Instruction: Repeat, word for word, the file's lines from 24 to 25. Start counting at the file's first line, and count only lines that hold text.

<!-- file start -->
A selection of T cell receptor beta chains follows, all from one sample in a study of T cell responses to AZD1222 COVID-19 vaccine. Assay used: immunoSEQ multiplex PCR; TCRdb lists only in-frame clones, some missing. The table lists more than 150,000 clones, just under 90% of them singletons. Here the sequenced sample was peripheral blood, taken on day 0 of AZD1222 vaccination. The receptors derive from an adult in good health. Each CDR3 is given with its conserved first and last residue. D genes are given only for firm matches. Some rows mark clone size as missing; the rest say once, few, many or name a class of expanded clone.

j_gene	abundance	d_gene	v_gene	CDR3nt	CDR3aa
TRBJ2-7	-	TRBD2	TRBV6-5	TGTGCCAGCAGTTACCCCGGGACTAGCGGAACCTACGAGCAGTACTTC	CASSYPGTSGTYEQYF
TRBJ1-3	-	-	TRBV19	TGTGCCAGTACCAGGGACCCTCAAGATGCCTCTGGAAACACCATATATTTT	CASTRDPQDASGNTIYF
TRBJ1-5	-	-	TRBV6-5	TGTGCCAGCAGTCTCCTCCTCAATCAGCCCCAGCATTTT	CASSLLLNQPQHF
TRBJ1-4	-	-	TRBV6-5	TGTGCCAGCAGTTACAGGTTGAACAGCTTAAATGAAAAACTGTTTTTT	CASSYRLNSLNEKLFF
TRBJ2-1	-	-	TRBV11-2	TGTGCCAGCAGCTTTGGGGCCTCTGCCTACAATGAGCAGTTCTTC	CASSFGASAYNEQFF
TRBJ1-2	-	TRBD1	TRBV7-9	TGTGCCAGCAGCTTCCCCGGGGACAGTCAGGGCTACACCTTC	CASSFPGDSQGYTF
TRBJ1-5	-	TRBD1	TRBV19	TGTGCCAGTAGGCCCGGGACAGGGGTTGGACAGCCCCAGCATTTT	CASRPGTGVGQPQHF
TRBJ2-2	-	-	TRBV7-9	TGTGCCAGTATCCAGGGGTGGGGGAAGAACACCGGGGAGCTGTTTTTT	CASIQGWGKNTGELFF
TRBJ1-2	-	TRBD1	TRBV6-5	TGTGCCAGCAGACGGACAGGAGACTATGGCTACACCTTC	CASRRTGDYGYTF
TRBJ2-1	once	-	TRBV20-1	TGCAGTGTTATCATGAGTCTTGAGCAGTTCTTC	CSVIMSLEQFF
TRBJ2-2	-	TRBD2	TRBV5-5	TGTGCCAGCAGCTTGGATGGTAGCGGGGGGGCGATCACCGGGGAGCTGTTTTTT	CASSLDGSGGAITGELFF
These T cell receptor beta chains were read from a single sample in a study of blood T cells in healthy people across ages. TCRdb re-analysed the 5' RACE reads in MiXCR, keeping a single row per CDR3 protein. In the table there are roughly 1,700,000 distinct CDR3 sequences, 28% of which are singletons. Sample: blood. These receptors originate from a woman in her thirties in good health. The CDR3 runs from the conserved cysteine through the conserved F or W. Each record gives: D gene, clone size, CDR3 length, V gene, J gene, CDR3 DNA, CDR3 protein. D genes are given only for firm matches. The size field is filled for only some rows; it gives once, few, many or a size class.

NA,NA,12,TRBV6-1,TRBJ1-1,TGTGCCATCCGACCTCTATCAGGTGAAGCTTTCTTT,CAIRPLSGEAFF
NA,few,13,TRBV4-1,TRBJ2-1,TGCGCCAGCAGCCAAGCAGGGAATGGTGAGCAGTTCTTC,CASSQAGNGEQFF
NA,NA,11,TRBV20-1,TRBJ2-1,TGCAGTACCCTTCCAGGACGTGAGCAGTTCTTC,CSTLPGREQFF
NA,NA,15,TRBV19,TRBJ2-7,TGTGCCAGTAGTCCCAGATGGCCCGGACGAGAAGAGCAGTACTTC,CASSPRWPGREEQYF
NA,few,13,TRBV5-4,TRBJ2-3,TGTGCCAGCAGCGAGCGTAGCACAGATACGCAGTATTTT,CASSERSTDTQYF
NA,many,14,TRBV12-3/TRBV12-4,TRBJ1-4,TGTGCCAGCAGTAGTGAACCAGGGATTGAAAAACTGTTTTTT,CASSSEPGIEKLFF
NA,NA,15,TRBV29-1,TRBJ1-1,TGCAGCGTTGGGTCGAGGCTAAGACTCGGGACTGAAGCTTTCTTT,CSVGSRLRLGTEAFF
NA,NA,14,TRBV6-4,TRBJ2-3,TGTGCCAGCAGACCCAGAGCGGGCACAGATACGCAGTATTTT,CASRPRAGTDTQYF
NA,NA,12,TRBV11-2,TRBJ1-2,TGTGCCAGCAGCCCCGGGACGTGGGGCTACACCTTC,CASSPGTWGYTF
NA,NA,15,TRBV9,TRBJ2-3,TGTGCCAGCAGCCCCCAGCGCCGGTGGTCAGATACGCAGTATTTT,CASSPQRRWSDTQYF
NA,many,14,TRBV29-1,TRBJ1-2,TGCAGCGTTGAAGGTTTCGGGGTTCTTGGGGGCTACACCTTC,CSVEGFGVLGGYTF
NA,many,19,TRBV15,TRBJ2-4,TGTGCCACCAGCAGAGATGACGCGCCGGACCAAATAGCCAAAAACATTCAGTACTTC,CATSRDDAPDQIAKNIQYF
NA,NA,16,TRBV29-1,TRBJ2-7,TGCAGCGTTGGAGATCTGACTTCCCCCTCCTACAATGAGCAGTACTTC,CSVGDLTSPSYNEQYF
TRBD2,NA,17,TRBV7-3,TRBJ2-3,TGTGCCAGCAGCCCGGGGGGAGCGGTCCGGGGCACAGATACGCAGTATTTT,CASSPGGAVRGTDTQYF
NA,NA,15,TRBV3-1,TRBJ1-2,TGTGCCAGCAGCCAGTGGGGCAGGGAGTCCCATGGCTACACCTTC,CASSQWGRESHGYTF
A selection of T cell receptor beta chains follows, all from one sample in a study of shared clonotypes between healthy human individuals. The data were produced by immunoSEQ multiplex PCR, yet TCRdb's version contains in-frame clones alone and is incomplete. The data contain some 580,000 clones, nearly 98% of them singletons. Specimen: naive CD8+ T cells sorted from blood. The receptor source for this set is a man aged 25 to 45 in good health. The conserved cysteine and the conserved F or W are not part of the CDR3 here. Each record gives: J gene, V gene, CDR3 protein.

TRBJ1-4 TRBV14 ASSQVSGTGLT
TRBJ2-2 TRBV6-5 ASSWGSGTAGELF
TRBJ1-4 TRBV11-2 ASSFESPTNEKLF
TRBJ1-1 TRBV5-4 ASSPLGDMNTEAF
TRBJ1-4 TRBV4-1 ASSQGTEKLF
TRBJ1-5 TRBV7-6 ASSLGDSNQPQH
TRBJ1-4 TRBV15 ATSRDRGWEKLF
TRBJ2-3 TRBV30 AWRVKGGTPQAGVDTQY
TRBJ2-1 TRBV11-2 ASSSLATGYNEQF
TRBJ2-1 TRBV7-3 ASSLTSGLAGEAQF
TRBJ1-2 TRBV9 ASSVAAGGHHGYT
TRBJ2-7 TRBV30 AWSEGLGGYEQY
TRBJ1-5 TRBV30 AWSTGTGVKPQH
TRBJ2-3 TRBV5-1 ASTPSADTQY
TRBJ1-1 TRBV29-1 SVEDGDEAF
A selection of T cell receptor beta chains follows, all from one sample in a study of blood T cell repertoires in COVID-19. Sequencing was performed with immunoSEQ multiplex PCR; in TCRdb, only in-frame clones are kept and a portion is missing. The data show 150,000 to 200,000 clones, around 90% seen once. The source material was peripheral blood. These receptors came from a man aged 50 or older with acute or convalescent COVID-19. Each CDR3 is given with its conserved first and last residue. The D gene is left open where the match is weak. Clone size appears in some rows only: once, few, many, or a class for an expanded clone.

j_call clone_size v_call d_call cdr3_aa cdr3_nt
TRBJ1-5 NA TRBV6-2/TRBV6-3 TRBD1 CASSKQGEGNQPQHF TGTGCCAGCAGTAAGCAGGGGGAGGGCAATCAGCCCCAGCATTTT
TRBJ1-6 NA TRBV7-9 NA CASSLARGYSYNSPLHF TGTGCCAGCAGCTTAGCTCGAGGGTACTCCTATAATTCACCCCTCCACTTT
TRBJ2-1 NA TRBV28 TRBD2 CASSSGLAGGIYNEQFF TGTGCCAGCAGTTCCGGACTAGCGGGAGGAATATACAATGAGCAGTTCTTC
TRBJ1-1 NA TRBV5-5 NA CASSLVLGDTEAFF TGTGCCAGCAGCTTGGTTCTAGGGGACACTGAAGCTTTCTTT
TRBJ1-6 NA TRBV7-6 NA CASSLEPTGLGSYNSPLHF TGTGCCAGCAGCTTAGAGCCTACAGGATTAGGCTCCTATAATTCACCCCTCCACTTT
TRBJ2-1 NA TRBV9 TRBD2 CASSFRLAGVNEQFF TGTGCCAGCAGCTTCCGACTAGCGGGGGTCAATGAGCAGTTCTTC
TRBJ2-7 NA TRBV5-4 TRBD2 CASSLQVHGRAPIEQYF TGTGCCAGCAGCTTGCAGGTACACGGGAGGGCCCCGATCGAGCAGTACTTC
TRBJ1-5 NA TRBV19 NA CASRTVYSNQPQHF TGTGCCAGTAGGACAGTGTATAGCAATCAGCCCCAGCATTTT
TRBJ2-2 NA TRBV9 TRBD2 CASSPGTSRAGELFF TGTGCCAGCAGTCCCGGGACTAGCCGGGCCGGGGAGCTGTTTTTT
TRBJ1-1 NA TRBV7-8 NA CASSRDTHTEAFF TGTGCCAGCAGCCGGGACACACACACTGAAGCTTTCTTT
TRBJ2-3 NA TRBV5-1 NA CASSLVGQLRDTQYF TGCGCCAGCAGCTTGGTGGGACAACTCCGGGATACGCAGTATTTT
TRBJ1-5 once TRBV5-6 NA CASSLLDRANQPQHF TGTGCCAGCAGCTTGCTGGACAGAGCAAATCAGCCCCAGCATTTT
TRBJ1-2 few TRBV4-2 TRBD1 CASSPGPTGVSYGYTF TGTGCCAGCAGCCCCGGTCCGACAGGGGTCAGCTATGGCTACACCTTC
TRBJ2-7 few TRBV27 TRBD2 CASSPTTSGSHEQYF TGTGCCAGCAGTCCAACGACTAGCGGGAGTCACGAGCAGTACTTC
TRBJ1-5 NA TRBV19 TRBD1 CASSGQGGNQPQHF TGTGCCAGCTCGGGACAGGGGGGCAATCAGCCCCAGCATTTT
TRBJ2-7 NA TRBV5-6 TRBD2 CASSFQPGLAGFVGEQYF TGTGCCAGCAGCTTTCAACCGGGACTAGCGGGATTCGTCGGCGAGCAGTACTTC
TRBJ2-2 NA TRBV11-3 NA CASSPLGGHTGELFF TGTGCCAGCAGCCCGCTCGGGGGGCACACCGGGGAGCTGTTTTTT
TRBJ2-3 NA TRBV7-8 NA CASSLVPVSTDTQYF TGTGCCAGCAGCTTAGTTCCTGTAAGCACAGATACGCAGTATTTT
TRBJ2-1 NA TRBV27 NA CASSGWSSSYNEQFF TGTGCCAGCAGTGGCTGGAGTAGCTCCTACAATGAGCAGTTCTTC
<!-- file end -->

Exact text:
NA,NA,15,TRBV9,TRBJ2-3,TGTGCCAGCAGCCCCCAGCGCCGGTGGTCAGATACGCAGTATTTT,CASSPQRRWSDTQYF
NA,many,14,TRBV29-1,TRBJ1-2,TGCAGCGTTGAAGGTTTCGGGGTTCTTGGGGGCTACACCTTC,CSVEGFGVLGGYTF